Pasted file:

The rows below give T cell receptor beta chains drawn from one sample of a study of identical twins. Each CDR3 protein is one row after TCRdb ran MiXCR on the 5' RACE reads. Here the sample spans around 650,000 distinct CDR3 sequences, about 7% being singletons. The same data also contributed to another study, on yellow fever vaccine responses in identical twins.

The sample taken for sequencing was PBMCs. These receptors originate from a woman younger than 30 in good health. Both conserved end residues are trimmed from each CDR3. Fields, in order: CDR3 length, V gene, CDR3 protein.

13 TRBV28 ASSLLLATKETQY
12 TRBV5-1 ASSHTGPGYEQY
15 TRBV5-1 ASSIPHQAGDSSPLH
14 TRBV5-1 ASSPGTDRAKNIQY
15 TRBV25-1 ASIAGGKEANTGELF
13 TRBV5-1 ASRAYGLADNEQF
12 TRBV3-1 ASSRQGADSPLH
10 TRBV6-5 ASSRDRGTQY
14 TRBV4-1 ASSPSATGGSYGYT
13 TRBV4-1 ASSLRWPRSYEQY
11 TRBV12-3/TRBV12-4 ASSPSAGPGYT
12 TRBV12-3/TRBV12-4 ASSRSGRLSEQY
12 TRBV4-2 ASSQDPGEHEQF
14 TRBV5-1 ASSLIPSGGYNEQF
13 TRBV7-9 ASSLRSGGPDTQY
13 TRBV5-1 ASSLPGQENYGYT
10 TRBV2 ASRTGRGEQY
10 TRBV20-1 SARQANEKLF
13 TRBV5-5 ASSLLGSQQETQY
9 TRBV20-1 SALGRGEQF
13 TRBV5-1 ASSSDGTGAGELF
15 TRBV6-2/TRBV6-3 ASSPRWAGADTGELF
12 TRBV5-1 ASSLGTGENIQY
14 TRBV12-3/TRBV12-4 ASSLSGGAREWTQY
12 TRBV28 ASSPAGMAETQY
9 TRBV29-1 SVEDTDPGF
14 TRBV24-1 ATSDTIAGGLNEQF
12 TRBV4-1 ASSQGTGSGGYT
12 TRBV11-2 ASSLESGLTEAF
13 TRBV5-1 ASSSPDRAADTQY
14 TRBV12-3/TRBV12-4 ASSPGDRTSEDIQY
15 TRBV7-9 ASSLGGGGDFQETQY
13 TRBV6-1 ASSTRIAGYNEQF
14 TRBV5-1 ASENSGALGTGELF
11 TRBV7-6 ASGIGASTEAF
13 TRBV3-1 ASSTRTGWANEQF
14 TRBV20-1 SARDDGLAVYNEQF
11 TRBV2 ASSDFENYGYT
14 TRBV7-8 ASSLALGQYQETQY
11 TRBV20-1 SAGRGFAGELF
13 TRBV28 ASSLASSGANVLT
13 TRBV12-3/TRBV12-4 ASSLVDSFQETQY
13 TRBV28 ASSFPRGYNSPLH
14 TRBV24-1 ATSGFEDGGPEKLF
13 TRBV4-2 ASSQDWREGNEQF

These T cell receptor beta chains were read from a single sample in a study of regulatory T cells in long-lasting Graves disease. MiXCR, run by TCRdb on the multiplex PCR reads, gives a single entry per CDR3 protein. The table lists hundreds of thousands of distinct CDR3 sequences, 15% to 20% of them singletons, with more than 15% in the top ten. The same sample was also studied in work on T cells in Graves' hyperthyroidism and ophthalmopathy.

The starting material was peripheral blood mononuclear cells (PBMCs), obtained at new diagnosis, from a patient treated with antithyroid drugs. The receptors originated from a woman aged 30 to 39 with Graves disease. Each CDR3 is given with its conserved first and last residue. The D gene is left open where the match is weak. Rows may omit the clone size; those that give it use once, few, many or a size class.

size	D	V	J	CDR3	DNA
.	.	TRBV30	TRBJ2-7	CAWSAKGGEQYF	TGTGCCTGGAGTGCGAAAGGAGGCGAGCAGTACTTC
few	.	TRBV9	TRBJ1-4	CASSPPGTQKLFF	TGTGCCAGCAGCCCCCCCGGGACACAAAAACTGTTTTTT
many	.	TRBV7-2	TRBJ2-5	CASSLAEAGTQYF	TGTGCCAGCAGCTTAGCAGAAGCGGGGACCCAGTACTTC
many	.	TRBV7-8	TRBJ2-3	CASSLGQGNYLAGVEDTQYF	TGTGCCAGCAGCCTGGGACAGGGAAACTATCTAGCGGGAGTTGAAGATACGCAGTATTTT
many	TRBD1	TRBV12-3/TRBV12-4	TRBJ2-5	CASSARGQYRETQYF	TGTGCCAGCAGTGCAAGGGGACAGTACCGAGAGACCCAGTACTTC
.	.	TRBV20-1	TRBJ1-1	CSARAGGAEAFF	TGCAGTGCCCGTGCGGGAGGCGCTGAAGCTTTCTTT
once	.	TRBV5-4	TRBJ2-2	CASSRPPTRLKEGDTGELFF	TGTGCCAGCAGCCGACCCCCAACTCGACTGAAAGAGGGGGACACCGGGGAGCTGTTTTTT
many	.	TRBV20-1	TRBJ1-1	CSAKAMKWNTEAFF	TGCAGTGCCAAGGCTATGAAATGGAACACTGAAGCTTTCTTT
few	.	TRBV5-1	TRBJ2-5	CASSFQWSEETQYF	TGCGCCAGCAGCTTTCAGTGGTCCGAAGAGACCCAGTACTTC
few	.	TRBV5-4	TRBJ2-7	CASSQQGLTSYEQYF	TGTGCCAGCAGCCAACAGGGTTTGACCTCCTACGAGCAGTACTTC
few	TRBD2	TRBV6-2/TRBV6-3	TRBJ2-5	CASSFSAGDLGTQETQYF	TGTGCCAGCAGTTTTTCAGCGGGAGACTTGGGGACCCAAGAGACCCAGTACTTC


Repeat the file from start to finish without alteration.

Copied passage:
The rows below give T cell receptor beta chains drawn from one sample of a study of identical twins. Each CDR3 protein is one row after TCRdb ran MiXCR on the 5' RACE reads. Here the sample spans around 650,000 distinct CDR3 sequences, about 7% being singletons. The same data also contributed to another study, on yellow fever vaccine responses in identical twins.

The sample taken for sequencing was PBMCs. These receptors originate from a woman younger than 30 in good health. Both conserved end residues are trimmed from each CDR3. Fields, in order: CDR3 length, V gene, CDR3 protein.

13 TRBV28 ASSLLLATKETQY
12 TRBV5-1 ASSHTGPGYEQY
15 TRBV5-1 ASSIPHQAGDSSPLH
14 TRBV5-1 ASSPGTDRAKNIQY
15 TRBV25-1 ASIAGGKEANTGELF
13 TRBV5-1 ASRAYGLADNEQF
12 TRBV3-1 ASSRQGADSPLH
10 TRBV6-5 ASSRDRGTQY
14 TRBV4-1 ASSPSATGGSYGYT
13 TRBV4-1 ASSLRWPRSYEQY
11 TRBV12-3/TRBV12-4 ASSPSAGPGYT
12 TRBV12-3/TRBV12-4 ASSRSGRLSEQY
12 TRBV4-2 ASSQDPGEHEQF
14 TRBV5-1 ASSLIPSGGYNEQF
13 TRBV7-9 ASSLRSGGPDTQY
13 TRBV5-1 ASSLPGQENYGYT
10 TRBV2 ASRTGRGEQY
10 TRBV20-1 SARQANEKLF
13 TRBV5-5 ASSLLGSQQETQY
9 TRBV20-1 SALGRGEQF
13 TRBV5-1 ASSSDGTGAGELF
15 TRBV6-2/TRBV6-3 ASSPRWAGADTGELF
12 TRBV5-1 ASSLGTGENIQY
14 TRBV12-3/TRBV12-4 ASSLSGGAREWTQY
12 TRBV28 ASSPAGMAETQY
9 TRBV29-1 SVEDTDPGF
14 TRBV24-1 ATSDTIAGGLNEQF
12 TRBV4-1 ASSQGTGSGGYT
12 TRBV11-2 ASSLESGLTEAF
13 TRBV5-1 ASSSPDRAADTQY
14 TRBV12-3/TRBV12-4 ASSPGDRTSEDIQY
15 TRBV7-9 ASSLGGGGDFQETQY
13 TRBV6-1 ASSTRIAGYNEQF
14 TRBV5-1 ASENSGALGTGELF
11 TRBV7-6 ASGIGASTEAF
13 TRBV3-1 ASSTRTGWANEQF
14 TRBV20-1 SARDDGLAVYNEQF
11 TRBV2 ASSDFENYGYT
14 TRBV7-8 ASSLALGQYQETQY
11 TRBV20-1 SAGRGFAGELF
13 TRBV28 ASSLASSGANVLT
13 TRBV12-3/TRBV12-4 ASSLVDSFQETQY
13 TRBV28 ASSFPRGYNSPLH
14 TRBV24-1 ATSGFEDGGPEKLF
13 TRBV4-2 ASSQDWREGNEQF

These T cell receptor beta chains were read from a single sample in a study of regulatory T cells in long-lasting Graves disease. MiXCR, run by TCRdb on the multiplex PCR reads, gives a single entry per CDR3 protein. The table lists hundreds of thousands of distinct CDR3 sequences, 15% to 20% of them singletons, with more than 15% in the top ten. The same sample was also studied in work on T cells in Graves' hyperthyroidism and ophthalmopathy.

The starting material was peripheral blood mononuclear cells (PBMCs), obtained at new diagnosis, from a patient treated with antithyroid drugs. The receptors originated from a woman aged 30 to 39 with Graves disease. Each CDR3 is given with its conserved first and last residue. The D gene is left open where the match is weak. Rows may omit the clone size; those that give it use once, few, many or a size class.

size	D	V	J	CDR3	DNA
.	.	TRBV30	TRBJ2-7	CAWSAKGGEQYF	TGTGCCTGGAGTGCGAAAGGAGGCGAGCAGTACTTC
few	.	TRBV9	TRBJ1-4	CASSPPGTQKLFF	TGTGCCAGCAGCCCCCCCGGGACACAAAAACTGTTTTTT
many	.	TRBV7-2	TRBJ2-5	CASSLAEAGTQYF	TGTGCCAGCAGCTTAGCAGAAGCGGGGACCCAGTACTTC
many	.	TRBV7-8	TRBJ2-3	CASSLGQGNYLAGVEDTQYF	TGTGCCAGCAGCCTGGGACAGGGAAACTATCTAGCGGGAGTTGAAGATACGCAGTATTTT
many	TRBD1	TRBV12-3/TRBV12-4	TRBJ2-5	CASSARGQYRETQYF	TGTGCCAGCAGTGCAAGGGGACAGTACCGAGAGACCCAGTACTTC
.	.	TRBV20-1	TRBJ1-1	CSARAGGAEAFF	TGCAGTGCCCGTGCGGGAGGCGCTGAAGCTTTCTTT
once	.	TRBV5-4	TRBJ2-2	CASSRPPTRLKEGDTGELFF	TGTGCCAGCAGCCGACCCCCAACTCGACTGAAAGAGGGGGACACCGGGGAGCTGTTTTTT
many	.	TRBV20-1	TRBJ1-1	CSAKAMKWNTEAFF	TGCAGTGCCAAGGCTATGAAATGGAACACTGAAGCTTTCTTT
few	.	TRBV5-1	TRBJ2-5	CASSFQWSEETQYF	TGCGCCAGCAGCTTTCAGTGGTCCGAAGAGACCCAGTACTTC
few	.	TRBV5-4	TRBJ2-7	CASSQQGLTSYEQYF	TGTGCCAGCAGCCAACAGGGTTTGACCTCCTACGAGCAGTACTTC
few	TRBD2	TRBV6-2/TRBV6-3	TRBJ2-5	CASSFSAGDLGTQETQYF	TGTGCCAGCAGTTTTTCAGCGGGAGACTTGGGGACCCAAGAGACCCAGTACTTC